HGH contains no Campaign Scenario of its own, but does include rules for a Grand Campaign linking it and Türkenkrieg in a huge 4-player game; a true "monster". HGH also updates the Türkenkrieg rules and charts to the 3.5 version and includes counter errata for the latter.
Map scale is 8.5 miles per hex. Unit scale is battalion/regimental. Units are rated for Effectiveness and Movement; raw strength is factored into Effectiveness.
Turns are equivalent to three weeks - 16 turns per year. Each turn is broken down into several phases - supply, operations, admin, etc. There are scenarios for each year of active operations - three in all - and a Campaign Game.
Like the other games in the series, HGH is Operational in scale, emphasizing maneuver and logistics. Individual units are assigned to headquarters that represent the primary combat formations. These move about the map in an attempt to fulfill Campaign Plans that will bring their owner Prestige. Fortifications and their garrisons are critical, and the game includes a comprehensive siege mechanic in addition to the regular "field battle" combat system. The latter focuses on grand tactical issues such as training and morale, frontage, reserves, artillery and cavalry superiority.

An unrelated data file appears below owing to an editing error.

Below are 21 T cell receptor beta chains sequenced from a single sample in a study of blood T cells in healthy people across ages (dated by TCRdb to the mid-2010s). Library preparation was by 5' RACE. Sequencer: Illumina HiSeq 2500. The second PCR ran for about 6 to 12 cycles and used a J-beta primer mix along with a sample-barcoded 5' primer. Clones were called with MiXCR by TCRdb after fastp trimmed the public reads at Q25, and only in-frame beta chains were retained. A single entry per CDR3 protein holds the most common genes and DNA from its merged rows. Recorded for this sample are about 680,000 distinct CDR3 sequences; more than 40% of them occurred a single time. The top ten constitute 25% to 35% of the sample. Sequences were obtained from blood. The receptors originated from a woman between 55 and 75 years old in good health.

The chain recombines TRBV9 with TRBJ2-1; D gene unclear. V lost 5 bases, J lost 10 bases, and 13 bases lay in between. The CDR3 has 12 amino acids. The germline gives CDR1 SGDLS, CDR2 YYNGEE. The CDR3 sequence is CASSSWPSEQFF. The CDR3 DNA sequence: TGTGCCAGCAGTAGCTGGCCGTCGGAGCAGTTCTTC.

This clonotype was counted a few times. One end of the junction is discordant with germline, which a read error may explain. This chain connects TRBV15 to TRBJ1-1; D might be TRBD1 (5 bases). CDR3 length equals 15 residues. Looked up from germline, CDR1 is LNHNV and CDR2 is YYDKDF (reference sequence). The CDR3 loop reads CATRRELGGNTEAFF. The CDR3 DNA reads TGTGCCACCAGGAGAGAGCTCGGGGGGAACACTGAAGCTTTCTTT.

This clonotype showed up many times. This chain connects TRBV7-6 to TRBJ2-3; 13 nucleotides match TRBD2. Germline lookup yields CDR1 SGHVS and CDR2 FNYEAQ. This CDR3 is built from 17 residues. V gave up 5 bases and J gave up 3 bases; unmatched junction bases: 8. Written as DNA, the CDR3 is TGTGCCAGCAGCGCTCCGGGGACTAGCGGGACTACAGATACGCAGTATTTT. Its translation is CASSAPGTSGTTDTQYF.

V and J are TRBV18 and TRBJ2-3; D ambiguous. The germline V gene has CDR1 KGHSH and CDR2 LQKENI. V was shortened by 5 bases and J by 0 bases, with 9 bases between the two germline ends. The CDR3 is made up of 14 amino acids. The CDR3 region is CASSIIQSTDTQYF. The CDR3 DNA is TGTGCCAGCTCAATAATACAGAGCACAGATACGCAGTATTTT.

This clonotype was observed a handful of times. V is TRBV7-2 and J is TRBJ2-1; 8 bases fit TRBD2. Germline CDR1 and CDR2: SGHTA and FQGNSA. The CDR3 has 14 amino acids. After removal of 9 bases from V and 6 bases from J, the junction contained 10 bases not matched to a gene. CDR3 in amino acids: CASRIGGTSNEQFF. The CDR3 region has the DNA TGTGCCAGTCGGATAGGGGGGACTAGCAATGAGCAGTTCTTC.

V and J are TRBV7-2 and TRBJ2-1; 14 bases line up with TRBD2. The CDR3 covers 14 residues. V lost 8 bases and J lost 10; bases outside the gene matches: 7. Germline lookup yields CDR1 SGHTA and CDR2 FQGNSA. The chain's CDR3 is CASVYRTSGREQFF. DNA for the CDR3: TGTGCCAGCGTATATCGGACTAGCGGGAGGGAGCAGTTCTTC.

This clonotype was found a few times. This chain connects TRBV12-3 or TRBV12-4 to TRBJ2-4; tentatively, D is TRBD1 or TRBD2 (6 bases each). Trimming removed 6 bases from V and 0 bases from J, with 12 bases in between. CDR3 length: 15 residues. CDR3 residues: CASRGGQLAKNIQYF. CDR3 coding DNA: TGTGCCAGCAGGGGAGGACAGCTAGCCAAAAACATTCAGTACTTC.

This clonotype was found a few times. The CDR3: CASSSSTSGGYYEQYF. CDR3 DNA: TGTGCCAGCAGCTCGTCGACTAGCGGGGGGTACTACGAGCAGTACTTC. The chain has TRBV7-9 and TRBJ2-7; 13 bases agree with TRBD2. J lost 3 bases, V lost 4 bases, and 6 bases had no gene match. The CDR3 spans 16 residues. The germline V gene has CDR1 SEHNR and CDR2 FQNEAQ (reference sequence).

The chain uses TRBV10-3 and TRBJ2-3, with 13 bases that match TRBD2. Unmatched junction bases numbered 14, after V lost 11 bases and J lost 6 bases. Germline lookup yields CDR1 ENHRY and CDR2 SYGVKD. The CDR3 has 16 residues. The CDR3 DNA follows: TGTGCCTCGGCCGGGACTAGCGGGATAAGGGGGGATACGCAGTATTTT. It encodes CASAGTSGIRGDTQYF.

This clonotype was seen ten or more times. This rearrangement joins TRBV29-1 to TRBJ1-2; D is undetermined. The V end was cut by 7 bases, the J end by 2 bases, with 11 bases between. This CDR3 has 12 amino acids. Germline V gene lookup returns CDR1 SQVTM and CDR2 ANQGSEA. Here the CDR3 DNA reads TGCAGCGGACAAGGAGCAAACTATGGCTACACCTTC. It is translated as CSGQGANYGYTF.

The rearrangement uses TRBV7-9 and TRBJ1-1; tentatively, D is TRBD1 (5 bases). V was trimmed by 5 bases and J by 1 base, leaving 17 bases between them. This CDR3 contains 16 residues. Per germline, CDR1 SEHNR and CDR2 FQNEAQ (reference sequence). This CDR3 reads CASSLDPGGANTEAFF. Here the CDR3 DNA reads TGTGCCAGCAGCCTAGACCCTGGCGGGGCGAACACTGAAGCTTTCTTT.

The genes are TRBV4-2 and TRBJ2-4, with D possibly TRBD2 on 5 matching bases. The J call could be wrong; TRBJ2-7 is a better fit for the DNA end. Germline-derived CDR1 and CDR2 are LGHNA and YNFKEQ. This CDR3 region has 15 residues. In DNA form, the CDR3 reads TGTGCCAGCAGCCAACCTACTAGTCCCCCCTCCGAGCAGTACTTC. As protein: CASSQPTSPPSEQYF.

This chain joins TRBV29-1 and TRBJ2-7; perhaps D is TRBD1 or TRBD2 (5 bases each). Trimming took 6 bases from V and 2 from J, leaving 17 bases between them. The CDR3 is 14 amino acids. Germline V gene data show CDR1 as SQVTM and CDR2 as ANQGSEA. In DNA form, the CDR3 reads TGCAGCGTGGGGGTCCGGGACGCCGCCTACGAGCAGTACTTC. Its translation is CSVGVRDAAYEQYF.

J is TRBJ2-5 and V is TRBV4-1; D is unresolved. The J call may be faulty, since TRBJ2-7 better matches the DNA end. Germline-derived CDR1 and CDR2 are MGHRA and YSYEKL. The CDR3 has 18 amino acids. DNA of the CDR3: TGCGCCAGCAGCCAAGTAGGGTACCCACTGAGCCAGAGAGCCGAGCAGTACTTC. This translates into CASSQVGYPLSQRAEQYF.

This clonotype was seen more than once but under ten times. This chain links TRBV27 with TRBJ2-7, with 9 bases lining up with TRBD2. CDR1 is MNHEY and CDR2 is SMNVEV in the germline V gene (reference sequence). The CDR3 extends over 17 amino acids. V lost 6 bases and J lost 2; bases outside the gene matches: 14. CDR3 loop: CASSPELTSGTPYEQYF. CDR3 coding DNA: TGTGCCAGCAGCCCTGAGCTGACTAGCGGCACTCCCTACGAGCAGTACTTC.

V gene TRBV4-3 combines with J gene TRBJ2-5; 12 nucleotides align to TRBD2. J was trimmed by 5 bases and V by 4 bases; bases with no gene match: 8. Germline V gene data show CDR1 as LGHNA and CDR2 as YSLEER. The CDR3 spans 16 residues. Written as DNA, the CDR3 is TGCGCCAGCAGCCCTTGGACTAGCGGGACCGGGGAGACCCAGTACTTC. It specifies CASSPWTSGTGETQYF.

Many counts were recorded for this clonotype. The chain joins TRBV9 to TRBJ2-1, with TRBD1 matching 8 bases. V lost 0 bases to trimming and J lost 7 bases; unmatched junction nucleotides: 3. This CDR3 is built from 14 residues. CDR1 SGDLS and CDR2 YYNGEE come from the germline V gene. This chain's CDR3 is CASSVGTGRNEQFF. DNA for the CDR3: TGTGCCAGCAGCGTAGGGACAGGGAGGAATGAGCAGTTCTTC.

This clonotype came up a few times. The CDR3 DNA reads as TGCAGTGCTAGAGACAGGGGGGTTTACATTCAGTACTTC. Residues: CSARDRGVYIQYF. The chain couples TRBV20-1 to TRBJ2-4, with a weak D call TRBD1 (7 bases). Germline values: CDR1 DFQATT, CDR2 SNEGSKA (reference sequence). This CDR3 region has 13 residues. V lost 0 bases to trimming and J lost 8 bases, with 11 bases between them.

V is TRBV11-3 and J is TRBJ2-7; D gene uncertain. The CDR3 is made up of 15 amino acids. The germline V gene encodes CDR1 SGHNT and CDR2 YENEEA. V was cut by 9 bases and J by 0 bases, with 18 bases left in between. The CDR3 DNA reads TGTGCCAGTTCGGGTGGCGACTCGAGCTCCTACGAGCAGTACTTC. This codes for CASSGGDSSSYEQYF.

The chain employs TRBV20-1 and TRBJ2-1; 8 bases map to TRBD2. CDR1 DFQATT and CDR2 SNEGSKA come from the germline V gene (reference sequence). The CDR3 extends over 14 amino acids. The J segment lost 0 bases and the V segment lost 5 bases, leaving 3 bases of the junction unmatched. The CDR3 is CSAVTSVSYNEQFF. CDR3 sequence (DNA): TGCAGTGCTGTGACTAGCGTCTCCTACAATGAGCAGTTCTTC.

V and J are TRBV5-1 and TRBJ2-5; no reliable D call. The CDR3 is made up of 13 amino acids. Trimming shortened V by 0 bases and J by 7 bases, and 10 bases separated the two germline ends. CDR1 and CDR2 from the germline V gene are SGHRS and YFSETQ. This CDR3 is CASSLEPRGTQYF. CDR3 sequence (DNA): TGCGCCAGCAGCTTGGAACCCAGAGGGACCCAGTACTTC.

The Lace Wars system also involves the use of Auxiliary counters. These represent support troops and irregulars who had a major impact on operations, but cannot be adequately represented as traditional game units. Instead, a player might have a pontooneer auxiliary that he can play onto a stack to help it cross a major river, or a converged grenadier auxiliary that provides a morale bonus in combat. Because of the scale of Türkenkrieg and HGH, many combat elements can be used either as units or as auxiliaries. [Playing cards could have been used instead of counters, but there are production issues involved, and besides, some of the auxiliaries' functions are hard to indicate with cards. In essence, however, auxiliaries are that kind of game asset, not "pawns" like the combat units.]